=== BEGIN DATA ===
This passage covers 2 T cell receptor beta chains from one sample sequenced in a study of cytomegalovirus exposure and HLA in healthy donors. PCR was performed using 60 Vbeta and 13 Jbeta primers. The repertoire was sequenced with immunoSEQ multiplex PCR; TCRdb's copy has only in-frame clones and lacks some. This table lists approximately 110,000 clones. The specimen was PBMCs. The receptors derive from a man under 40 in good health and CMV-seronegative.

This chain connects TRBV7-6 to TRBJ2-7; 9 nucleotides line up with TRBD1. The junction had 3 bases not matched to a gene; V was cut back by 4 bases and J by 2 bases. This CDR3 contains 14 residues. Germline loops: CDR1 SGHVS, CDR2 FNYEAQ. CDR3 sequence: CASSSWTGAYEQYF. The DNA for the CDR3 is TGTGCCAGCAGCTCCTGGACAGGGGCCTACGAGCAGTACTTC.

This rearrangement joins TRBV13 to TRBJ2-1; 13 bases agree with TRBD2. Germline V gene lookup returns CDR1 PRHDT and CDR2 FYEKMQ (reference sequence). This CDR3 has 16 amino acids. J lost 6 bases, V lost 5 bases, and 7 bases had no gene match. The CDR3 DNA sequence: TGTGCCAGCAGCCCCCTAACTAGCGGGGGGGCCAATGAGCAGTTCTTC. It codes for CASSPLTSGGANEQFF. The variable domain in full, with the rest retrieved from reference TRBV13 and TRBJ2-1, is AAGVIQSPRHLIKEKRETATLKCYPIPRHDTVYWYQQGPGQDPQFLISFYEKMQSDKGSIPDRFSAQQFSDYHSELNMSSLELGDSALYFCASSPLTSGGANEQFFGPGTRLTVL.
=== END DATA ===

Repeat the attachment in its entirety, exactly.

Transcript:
This passage covers 2 T cell receptor beta chains from one sample sequenced in a study of cytomegalovirus exposure and HLA in healthy donors. PCR was performed using 60 Vbeta and 13 Jbeta primers. The repertoire was sequenced with immunoSEQ multiplex PCR; TCRdb's copy has only in-frame clones and lacks some. This table lists approximately 110,000 clones. The specimen was PBMCs. The receptors derive from a man under 40 in good health and CMV-seronegative.

This chain connects TRBV7-6 to TRBJ2-7; 9 nucleotides line up with TRBD1. The junction had 3 bases not matched to a gene; V was cut back by 4 bases and J by 2 bases. This CDR3 contains 14 residues. Germline loops: CDR1 SGHVS, CDR2 FNYEAQ. CDR3 sequence: CASSSWTGAYEQYF. The DNA for the CDR3 is TGTGCCAGCAGCTCCTGGACAGGGGCCTACGAGCAGTACTTC.

This rearrangement joins TRBV13 to TRBJ2-1; 13 bases agree with TRBD2. Germline V gene lookup returns CDR1 PRHDT and CDR2 FYEKMQ (reference sequence). This CDR3 has 16 amino acids. J lost 6 bases, V lost 5 bases, and 7 bases had no gene match. The CDR3 DNA sequence: TGTGCCAGCAGCCCCCTAACTAGCGGGGGGGCCAATGAGCAGTTCTTC. It codes for CASSPLTSGGANEQFF. The variable domain in full, with the rest retrieved from reference TRBV13 and TRBJ2-1, is AAGVIQSPRHLIKEKRETATLKCYPIPRHDTVYWYQQGPGQDPQFLISFYEKMQSDKGSIPDRFSAQQFSDYHSELNMSSLELGDSALYFCASSPLTSGGANEQFFGPGTRLTVL.